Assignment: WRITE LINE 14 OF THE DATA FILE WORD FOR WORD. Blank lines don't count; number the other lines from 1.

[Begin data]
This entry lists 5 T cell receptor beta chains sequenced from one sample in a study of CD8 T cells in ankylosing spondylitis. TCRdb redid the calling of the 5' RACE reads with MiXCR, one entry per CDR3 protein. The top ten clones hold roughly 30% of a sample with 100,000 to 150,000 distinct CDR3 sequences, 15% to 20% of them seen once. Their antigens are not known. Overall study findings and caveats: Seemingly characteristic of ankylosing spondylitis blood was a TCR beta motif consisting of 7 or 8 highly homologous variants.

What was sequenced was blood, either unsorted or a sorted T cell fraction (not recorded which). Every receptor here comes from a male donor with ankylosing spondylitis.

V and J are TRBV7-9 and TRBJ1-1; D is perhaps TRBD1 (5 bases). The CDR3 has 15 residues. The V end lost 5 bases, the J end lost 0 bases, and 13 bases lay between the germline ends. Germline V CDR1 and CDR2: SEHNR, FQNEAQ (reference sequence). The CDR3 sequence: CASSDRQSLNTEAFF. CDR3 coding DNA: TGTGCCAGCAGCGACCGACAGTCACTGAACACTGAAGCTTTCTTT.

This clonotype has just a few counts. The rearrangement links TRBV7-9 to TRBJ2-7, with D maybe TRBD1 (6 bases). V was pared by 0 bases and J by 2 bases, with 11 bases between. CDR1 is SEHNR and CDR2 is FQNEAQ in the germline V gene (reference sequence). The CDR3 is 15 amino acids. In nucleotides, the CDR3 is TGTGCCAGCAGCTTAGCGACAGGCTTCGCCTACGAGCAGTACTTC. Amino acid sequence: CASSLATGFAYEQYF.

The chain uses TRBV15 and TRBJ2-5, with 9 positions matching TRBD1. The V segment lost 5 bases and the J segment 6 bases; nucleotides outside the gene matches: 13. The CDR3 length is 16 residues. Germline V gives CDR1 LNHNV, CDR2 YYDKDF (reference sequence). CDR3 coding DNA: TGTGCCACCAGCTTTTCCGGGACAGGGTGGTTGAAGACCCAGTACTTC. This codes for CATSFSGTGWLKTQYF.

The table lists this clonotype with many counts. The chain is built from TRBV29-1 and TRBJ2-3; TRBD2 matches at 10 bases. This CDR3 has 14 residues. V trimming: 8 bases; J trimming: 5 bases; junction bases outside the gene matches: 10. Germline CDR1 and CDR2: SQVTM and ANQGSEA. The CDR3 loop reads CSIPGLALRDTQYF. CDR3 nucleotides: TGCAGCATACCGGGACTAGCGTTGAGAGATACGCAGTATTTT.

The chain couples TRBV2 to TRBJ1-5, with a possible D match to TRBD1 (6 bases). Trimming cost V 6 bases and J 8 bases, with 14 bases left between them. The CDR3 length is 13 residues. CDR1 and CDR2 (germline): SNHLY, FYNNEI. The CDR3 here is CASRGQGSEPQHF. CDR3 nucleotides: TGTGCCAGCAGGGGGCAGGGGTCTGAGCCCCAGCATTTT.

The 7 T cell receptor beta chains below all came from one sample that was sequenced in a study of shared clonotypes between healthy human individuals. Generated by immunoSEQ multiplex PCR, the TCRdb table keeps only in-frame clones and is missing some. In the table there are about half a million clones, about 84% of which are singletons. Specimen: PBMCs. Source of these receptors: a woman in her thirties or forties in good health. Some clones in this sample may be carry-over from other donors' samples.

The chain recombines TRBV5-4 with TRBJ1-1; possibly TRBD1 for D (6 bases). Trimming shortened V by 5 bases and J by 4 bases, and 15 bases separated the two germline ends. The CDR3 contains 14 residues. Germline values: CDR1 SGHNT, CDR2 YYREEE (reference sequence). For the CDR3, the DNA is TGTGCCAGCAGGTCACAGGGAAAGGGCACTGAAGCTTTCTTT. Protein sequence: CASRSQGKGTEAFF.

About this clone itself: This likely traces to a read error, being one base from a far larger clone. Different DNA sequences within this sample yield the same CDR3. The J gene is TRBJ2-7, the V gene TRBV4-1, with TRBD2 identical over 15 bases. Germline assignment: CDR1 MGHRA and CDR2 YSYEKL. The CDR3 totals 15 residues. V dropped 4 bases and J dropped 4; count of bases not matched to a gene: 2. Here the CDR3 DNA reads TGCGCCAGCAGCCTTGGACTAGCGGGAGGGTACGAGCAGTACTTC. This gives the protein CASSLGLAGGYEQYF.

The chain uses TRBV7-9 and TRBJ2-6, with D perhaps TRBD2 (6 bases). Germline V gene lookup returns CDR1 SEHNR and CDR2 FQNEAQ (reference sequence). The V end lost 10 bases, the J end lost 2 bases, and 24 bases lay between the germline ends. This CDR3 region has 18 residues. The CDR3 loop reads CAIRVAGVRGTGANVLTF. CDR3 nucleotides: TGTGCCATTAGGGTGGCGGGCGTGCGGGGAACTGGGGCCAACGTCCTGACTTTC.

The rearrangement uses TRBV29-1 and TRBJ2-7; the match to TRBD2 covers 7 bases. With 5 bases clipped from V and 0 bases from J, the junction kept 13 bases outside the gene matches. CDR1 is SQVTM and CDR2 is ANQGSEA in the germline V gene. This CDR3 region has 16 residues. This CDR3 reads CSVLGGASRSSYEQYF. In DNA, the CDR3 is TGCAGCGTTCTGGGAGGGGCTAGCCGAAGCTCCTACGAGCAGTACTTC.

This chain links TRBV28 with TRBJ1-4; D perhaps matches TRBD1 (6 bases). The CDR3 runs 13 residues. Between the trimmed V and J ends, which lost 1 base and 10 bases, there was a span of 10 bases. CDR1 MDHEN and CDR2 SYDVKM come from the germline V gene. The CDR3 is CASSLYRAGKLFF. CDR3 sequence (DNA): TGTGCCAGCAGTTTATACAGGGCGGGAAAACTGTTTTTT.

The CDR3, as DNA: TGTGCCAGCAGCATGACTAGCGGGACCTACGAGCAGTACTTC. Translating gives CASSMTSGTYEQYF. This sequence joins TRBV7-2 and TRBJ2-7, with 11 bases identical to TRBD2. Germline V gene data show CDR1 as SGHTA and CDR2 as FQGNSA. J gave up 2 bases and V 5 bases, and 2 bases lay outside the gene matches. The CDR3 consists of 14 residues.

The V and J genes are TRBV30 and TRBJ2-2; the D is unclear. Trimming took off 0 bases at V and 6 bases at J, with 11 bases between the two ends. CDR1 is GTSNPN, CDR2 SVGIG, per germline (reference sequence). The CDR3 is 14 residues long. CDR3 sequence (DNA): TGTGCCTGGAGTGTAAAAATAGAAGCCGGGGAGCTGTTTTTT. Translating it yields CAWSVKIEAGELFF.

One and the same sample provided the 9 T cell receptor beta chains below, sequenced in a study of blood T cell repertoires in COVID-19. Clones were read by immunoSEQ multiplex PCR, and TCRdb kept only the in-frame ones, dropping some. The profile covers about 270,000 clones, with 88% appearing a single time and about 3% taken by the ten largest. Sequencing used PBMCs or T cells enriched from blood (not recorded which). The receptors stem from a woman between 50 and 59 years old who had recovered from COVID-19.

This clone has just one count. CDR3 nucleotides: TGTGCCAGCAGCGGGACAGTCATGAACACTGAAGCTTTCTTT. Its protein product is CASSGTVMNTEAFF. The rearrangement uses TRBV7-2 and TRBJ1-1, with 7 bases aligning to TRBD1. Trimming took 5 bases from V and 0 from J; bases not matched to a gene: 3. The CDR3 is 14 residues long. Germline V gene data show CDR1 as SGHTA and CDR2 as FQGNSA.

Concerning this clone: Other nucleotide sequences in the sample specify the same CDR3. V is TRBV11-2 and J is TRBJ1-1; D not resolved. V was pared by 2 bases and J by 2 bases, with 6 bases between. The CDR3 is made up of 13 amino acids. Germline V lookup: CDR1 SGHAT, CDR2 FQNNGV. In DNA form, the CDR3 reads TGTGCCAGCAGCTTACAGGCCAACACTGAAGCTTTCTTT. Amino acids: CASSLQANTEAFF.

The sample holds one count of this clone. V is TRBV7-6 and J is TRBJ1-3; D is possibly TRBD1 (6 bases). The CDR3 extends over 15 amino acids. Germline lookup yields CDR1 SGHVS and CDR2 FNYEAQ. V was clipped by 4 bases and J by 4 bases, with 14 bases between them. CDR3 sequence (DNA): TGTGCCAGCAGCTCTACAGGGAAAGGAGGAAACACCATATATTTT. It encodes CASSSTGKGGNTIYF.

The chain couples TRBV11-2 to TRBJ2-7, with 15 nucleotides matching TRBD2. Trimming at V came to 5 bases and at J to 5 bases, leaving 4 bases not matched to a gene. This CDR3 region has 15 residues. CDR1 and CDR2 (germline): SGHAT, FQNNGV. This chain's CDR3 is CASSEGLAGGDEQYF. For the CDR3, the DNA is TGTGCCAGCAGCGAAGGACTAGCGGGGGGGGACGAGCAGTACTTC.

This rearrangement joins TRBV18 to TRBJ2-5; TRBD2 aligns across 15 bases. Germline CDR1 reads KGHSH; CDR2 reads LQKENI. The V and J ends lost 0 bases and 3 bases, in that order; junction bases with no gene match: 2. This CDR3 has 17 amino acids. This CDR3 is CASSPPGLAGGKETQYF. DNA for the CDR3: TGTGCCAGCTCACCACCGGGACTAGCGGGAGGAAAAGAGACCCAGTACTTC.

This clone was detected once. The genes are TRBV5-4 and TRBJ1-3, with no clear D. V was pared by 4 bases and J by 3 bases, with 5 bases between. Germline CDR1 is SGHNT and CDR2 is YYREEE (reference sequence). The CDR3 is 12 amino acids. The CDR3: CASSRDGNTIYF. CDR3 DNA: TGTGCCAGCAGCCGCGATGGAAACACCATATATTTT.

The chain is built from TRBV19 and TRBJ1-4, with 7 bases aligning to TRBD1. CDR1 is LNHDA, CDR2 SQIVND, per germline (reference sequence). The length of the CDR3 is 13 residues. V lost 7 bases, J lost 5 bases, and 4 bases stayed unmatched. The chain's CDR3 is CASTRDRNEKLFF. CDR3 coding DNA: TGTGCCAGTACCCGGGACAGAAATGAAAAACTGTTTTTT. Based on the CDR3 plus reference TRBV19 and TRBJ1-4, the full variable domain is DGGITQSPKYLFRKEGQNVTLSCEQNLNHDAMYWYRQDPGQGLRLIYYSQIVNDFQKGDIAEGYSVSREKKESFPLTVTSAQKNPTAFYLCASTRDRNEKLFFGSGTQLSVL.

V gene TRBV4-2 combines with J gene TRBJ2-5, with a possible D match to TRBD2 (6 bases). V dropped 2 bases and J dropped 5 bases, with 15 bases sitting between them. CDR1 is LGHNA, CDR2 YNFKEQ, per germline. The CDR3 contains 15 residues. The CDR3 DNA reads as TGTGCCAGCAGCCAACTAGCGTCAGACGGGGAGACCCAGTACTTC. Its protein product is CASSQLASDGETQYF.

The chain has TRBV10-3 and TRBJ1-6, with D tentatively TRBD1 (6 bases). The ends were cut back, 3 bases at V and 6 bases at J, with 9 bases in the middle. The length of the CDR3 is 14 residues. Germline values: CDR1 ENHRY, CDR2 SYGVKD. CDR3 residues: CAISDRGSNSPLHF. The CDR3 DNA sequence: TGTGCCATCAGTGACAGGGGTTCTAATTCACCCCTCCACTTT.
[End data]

The CDR3, as DNA: TGTGCCAGCAGCATGACTAGCGGGACCTACGAGCAGTACTTC. Translating gives CASSMTSGTYEQYF. This sequence joins TRBV7-2 and TRBJ2-7, with 11 bases identical to TRBD2. Germline V gene data show CDR1 as SGHTA and CDR2 as FQGNSA. J gave up 2 bases and V 5 bases, and 2 bases lay outside the gene matches. The CDR3 consists of 14 residues.